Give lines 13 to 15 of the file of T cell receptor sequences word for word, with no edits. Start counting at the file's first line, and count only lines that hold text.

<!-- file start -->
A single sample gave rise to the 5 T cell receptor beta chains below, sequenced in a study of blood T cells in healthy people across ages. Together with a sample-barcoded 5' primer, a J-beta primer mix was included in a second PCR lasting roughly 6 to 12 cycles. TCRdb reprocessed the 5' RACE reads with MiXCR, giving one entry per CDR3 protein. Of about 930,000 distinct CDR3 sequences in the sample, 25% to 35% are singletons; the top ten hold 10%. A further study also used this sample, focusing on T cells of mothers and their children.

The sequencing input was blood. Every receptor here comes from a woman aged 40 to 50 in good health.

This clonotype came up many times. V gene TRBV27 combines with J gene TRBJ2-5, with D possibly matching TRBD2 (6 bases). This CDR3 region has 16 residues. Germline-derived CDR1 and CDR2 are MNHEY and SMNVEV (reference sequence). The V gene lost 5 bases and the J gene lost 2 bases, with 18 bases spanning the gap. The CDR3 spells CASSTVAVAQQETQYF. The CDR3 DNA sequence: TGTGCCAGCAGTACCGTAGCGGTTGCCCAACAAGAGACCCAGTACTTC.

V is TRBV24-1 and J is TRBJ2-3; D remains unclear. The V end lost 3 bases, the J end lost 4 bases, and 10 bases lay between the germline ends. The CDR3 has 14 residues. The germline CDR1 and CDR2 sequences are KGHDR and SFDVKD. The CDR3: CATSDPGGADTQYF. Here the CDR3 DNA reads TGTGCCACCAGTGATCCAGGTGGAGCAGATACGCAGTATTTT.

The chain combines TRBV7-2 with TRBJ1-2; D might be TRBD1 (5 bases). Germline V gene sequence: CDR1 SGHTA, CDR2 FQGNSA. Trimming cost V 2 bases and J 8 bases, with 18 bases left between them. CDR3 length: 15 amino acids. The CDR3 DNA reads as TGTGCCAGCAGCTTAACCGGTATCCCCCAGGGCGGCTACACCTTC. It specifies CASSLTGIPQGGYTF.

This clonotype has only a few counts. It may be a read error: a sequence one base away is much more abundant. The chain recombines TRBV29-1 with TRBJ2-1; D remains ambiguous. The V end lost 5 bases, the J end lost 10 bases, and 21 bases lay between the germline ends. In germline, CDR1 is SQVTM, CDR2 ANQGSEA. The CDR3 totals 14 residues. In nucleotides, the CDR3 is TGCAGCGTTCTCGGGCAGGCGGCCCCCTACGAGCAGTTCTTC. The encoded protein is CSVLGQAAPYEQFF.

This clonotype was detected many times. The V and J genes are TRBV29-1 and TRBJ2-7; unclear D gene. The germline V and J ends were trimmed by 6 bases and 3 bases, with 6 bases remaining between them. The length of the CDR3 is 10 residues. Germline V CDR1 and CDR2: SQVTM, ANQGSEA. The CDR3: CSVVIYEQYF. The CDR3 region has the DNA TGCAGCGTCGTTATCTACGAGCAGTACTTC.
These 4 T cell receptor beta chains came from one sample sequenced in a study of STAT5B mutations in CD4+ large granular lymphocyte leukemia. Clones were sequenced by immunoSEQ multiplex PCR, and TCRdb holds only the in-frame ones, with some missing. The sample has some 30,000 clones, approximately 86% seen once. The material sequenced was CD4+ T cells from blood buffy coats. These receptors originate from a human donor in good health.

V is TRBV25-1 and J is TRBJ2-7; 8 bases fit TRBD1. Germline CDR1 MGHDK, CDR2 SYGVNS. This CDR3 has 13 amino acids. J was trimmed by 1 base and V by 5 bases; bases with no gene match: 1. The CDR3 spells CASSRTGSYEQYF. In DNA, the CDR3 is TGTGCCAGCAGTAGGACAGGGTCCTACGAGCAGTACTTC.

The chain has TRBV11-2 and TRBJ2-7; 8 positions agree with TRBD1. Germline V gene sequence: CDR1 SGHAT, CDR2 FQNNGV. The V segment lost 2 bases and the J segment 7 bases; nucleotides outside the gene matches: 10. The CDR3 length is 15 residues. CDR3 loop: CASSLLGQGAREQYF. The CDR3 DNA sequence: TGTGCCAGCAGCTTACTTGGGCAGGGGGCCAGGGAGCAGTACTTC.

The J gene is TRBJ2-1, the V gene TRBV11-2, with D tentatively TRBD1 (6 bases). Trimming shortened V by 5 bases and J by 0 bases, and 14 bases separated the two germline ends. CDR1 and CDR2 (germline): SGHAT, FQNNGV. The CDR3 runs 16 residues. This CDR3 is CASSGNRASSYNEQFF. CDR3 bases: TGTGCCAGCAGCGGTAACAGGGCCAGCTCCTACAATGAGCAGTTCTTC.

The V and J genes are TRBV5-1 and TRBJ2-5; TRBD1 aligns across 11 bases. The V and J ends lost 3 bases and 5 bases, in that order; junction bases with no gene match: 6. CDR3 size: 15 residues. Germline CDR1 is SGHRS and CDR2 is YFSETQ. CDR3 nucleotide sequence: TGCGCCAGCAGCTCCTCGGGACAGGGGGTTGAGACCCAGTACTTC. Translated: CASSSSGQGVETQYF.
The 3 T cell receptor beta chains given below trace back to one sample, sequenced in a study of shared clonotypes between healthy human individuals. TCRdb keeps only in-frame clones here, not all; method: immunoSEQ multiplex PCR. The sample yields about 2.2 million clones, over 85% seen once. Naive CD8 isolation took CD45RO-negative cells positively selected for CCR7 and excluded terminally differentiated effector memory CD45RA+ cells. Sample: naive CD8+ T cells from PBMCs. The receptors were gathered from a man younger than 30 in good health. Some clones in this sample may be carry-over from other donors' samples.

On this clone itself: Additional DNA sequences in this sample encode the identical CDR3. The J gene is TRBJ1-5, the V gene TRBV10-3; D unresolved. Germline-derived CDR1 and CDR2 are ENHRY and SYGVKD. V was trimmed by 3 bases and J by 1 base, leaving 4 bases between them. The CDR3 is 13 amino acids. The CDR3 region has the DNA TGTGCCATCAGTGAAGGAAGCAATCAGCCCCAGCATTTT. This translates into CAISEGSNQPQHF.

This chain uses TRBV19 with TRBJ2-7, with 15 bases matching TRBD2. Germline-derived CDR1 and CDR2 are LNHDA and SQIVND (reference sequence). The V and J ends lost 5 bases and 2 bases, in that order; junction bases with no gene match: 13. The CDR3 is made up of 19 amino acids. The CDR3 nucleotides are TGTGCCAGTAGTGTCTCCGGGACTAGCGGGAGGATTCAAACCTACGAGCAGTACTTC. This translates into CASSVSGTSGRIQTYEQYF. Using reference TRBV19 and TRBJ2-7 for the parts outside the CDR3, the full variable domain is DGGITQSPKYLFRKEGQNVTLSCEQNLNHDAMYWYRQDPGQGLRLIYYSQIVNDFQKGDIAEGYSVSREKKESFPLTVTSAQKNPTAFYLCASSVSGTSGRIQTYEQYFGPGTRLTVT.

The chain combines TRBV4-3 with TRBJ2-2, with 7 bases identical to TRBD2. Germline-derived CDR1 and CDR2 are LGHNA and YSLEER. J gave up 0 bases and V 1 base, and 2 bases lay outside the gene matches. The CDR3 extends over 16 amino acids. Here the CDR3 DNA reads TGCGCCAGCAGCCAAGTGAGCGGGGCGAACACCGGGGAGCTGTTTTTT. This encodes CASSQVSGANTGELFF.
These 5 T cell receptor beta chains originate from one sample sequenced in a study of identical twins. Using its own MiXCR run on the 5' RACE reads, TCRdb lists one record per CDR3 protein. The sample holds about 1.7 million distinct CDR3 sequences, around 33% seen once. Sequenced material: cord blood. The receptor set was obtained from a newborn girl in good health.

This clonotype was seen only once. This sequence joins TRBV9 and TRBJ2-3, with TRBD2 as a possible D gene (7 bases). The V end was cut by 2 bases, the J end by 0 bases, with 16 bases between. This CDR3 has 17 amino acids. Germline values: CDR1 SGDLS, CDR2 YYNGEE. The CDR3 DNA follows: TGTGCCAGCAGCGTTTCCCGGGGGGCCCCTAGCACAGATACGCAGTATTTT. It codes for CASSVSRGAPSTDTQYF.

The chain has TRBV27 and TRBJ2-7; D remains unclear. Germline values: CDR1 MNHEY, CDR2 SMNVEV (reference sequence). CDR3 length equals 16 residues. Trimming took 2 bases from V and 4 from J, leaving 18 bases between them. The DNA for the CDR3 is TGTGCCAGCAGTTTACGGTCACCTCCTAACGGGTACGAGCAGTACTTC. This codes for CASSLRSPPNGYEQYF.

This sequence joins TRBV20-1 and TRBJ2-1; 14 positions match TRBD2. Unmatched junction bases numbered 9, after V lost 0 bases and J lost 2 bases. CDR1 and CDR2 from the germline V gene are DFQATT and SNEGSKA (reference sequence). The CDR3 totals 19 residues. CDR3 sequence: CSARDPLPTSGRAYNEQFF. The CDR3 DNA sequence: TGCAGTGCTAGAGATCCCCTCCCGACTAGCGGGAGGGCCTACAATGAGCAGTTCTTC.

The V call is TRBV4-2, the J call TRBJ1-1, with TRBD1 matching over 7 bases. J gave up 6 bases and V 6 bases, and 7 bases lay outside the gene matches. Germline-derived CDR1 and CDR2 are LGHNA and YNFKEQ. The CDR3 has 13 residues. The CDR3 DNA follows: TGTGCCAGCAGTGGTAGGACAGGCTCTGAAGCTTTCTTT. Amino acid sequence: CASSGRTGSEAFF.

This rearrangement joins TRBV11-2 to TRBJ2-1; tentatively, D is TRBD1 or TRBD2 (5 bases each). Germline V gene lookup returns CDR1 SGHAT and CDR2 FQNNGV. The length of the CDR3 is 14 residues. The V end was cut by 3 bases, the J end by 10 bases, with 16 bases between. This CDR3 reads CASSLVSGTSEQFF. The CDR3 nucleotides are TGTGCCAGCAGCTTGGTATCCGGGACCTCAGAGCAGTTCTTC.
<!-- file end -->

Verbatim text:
The 3 T cell receptor beta chains given below trace back to one sample, sequenced in a study of shared clonotypes between healthy human individuals. TCRdb keeps only in-frame clones here, not all; method: immunoSEQ multiplex PCR. The sample yields about 2.2 million clones, over 85% seen once. Naive CD8 isolation took CD45RO-negative cells positively selected for CCR7 and excluded terminally differentiated effector memory CD45RA+ cells. Sample: naive CD8+ T cells from PBMCs. The receptors were gathered from a man younger than 30 in good health. Some clones in this sample may be carry-over from other donors' samples.

On this clone itself: Additional DNA sequences in this sample encode the identical CDR3. The J gene is TRBJ1-5, the V gene TRBV10-3; D unresolved. Germline-derived CDR1 and CDR2 are ENHRY and SYGVKD. V was trimmed by 3 bases and J by 1 base, leaving 4 bases between them. The CDR3 is 13 amino acids. The CDR3 region has the DNA TGTGCCATCAGTGAAGGAAGCAATCAGCCCCAGCATTTT. This translates into CAISEGSNQPQHF.

This chain uses TRBV19 with TRBJ2-7, with 15 bases matching TRBD2. Germline-derived CDR1 and CDR2 are LNHDA and SQIVND (reference sequence). The V and J ends lost 5 bases and 2 bases, in that order; junction bases with no gene match: 13. The CDR3 is made up of 19 amino acids. The CDR3 nucleotides are TGTGCCAGTAGTGTCTCCGGGACTAGCGGGAGGATTCAAACCTACGAGCAGTACTTC. This translates into CASSVSGTSGRIQTYEQYF. Using reference TRBV19 and TRBJ2-7 for the parts outside the CDR3, the full variable domain is DGGITQSPKYLFRKEGQNVTLSCEQNLNHDAMYWYRQDPGQGLRLIYYSQIVNDFQKGDIAEGYSVSREKKESFPLTVTSAQKNPTAFYLCASSVSGTSGRIQTYEQYFGPGTRLTVT.